At the next appointment, rubber dam was applied and the onlay was tried-in to verify seating. Both enamel and dentin were then etched with 37% phosphoric acid gel for 20 seconds (Ultra-Etch, Ultradent Products Inc., South Jordan, Utah), rinsed for 10 seconds and dried gently with a weak stream of air until water puddles disappeared from the line angles but the surfaces remained moist. Etched surfaces were then primed with Prime and Bond 2.1 (Dentsply DeTrey GmbH, Konstanz, Germany). One thin coat was applied thoroughly and light-cured for 20 seconds. A second layer was applied but was left uncured. A dual-cure resin cement (Enforce, Dentsply Caulk, Milford, Del.) was mixed and applied onto the fitted surface of the onlay. The onlay was then seated in place and maintained under pressure. Most excess cement was removed with a dry primer brush. Initial light-curing for only five seconds followed, and the rest of excess cement material was removed with an explorer. The restoration was then subjected to full light-curing from all accessible aspects. The rubber dam was removed and occlusal adjustment carried out (Fig. 5). The onlay was polished with Soflex discs (3M dental products, St. Paul, Minn.).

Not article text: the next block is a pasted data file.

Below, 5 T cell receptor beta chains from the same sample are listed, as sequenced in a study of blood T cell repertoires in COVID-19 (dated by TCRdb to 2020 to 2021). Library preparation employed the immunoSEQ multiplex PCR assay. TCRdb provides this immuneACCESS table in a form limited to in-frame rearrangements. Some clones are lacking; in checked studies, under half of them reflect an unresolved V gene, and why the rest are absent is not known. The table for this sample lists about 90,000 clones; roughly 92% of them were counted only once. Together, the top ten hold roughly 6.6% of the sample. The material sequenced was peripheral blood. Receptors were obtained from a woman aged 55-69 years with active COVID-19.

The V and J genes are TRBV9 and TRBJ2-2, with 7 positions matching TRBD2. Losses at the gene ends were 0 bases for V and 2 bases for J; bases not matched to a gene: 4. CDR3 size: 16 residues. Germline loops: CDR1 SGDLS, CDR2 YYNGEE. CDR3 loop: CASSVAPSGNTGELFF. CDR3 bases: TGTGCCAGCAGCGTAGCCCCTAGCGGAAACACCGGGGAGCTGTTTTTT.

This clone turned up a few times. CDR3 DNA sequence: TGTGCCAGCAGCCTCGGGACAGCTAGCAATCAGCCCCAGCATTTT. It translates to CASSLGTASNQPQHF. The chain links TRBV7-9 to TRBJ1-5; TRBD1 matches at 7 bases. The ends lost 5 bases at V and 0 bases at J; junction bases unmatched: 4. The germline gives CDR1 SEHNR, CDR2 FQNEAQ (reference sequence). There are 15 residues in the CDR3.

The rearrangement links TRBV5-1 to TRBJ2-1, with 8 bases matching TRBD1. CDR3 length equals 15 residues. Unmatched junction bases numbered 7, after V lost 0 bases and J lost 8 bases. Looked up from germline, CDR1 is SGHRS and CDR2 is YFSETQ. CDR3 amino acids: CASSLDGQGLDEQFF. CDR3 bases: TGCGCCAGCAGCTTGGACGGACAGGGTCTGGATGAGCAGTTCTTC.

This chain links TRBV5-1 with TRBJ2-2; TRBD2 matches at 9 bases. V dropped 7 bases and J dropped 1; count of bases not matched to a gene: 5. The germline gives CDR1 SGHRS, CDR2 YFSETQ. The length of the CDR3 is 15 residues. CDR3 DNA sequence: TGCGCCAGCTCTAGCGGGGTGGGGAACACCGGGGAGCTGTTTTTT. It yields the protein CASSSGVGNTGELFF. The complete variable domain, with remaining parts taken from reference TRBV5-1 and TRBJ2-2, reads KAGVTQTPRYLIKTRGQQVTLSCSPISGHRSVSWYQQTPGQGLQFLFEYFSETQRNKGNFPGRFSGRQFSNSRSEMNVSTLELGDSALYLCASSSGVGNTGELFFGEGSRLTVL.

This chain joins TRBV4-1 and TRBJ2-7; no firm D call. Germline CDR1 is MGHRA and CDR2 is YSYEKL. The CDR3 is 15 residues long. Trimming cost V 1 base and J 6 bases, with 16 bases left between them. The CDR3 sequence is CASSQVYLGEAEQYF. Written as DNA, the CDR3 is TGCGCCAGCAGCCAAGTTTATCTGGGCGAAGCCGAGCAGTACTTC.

Figure 6 is a picture of the onlay restoration two years after placement. While the occlusal anatomy of the onlay restoration was not detailed, the function of the tooth was restored with this procedure. Today, after two years, the gingival margin of the restoration is now 1 mm to 1.5 mm above the level of the gingiva. This is due to continued eruption and repositioning of the tooth as changes in occlusion took place with the growth of the bony structures of the jaw typical for this age. Tooth vitality was maintained throughout and a more extensive restoration was avoided, outcomes that are in the best interest of a patient who is only 12 years old.

Permanent Mandibular Right First Molar